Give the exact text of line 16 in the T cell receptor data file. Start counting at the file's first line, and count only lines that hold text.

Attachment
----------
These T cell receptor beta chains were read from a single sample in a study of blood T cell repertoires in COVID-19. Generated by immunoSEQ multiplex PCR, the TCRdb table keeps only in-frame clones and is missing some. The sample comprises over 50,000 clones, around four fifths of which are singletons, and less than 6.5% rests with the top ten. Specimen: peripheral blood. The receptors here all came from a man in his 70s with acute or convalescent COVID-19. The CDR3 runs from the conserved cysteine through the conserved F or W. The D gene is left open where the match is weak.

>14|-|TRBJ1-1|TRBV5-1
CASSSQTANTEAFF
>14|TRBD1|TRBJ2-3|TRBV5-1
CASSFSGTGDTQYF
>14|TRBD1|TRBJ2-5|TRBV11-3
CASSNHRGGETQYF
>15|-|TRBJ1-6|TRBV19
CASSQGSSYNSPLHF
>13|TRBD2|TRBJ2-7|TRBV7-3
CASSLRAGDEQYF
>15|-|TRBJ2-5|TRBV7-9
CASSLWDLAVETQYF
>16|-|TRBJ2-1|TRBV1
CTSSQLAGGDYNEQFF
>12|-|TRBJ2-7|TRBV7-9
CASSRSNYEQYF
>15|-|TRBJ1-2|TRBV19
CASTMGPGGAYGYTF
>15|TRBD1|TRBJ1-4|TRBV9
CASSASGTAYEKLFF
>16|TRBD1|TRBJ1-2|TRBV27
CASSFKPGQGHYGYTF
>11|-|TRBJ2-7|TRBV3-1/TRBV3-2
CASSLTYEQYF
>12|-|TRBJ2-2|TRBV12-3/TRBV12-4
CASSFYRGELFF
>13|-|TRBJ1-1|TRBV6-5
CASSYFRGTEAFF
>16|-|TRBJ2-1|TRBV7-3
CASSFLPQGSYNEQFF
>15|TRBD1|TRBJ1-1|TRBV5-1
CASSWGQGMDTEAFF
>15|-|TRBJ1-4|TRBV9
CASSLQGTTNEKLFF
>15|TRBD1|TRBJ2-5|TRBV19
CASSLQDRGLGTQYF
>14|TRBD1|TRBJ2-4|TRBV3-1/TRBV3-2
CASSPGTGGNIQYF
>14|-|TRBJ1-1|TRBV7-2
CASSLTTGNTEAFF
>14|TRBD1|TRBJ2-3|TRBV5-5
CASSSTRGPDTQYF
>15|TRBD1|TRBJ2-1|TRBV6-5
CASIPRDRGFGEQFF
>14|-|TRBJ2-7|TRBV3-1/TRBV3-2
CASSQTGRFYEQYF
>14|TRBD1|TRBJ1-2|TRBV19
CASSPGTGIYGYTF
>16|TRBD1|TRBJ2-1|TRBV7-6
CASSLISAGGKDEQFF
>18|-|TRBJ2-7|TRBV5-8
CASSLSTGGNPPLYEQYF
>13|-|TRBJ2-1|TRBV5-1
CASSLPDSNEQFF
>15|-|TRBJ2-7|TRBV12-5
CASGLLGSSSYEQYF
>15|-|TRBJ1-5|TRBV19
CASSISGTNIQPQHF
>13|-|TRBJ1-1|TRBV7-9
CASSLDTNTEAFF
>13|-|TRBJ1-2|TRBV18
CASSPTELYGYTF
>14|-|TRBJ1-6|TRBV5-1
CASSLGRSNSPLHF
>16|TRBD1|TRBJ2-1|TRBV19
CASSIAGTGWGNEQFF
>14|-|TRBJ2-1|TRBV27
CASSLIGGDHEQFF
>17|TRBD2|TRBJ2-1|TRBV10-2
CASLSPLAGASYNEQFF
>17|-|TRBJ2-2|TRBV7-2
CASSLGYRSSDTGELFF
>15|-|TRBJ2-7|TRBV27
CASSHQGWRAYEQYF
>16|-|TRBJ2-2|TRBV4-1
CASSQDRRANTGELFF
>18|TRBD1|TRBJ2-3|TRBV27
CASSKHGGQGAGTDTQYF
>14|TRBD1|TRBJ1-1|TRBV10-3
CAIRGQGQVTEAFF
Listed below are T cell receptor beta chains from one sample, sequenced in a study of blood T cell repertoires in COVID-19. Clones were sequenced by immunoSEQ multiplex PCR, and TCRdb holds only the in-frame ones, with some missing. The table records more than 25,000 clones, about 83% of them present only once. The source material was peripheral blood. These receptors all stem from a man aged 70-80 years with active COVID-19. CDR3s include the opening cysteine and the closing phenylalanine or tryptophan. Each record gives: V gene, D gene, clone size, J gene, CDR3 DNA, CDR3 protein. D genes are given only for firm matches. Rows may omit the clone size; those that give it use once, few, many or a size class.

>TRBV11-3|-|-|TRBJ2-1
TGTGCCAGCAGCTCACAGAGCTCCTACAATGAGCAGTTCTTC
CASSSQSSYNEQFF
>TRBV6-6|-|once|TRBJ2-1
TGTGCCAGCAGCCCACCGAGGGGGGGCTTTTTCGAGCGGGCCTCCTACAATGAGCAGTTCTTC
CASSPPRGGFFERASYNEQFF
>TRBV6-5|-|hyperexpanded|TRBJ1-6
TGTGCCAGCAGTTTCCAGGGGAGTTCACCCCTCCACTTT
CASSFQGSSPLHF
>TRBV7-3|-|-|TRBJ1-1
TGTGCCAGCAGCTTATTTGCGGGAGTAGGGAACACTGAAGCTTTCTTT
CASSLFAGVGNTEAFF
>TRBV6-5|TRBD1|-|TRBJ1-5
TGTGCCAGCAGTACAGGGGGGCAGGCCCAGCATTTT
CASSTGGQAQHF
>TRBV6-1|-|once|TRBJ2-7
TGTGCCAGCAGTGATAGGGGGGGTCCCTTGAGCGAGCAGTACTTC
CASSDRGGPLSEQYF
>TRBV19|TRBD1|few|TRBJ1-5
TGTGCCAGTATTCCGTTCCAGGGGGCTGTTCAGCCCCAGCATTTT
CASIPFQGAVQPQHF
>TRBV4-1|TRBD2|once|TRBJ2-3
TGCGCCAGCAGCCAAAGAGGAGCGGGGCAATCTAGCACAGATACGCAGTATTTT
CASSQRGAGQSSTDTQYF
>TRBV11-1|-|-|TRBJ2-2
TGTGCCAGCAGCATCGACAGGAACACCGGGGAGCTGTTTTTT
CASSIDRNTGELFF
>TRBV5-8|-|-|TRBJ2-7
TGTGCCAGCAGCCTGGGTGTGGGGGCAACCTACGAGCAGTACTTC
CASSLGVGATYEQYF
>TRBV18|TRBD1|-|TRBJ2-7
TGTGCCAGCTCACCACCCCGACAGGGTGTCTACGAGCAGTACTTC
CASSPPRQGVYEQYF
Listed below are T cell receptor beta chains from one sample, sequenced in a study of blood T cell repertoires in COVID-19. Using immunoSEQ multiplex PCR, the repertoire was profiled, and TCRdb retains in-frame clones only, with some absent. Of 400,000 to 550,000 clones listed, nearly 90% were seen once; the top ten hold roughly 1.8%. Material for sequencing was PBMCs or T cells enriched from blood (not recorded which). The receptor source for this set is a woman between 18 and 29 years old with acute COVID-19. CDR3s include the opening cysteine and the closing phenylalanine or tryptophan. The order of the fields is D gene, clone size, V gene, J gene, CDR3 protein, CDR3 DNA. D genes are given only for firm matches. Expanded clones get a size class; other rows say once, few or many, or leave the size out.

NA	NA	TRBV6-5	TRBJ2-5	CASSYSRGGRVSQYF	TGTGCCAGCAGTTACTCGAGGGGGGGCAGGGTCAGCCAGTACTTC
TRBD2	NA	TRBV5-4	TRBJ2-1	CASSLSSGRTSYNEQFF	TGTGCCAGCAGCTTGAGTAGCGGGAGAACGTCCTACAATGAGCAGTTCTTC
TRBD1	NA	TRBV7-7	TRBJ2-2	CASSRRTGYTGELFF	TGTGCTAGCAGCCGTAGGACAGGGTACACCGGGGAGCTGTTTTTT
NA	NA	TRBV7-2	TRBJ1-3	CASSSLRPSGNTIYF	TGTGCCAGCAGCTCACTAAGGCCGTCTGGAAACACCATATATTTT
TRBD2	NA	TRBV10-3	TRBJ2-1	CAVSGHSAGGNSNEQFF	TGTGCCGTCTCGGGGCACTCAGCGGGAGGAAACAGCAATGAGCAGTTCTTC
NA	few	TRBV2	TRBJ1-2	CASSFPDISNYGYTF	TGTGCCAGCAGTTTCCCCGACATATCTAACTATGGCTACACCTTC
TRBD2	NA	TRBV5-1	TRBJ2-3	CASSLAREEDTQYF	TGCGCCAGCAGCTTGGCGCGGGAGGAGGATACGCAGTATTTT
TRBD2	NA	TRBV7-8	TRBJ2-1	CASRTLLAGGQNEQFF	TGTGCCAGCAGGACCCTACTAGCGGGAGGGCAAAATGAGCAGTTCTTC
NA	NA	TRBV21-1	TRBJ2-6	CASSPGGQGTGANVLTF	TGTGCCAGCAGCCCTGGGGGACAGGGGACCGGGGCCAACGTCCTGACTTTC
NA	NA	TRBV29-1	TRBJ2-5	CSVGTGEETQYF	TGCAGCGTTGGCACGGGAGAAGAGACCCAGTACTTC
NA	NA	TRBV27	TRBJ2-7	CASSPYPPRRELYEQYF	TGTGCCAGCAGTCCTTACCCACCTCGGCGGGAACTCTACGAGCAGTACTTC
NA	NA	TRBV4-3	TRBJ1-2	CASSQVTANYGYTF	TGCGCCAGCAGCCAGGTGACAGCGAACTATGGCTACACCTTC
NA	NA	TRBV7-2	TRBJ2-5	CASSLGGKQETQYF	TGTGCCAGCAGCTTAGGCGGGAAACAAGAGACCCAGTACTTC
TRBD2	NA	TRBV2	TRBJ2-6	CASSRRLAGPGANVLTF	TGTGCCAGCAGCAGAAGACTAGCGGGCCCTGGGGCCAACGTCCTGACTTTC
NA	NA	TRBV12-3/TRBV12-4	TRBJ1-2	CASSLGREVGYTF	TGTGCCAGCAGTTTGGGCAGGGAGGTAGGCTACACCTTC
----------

>12|-|TRBJ2-7|TRBV7-9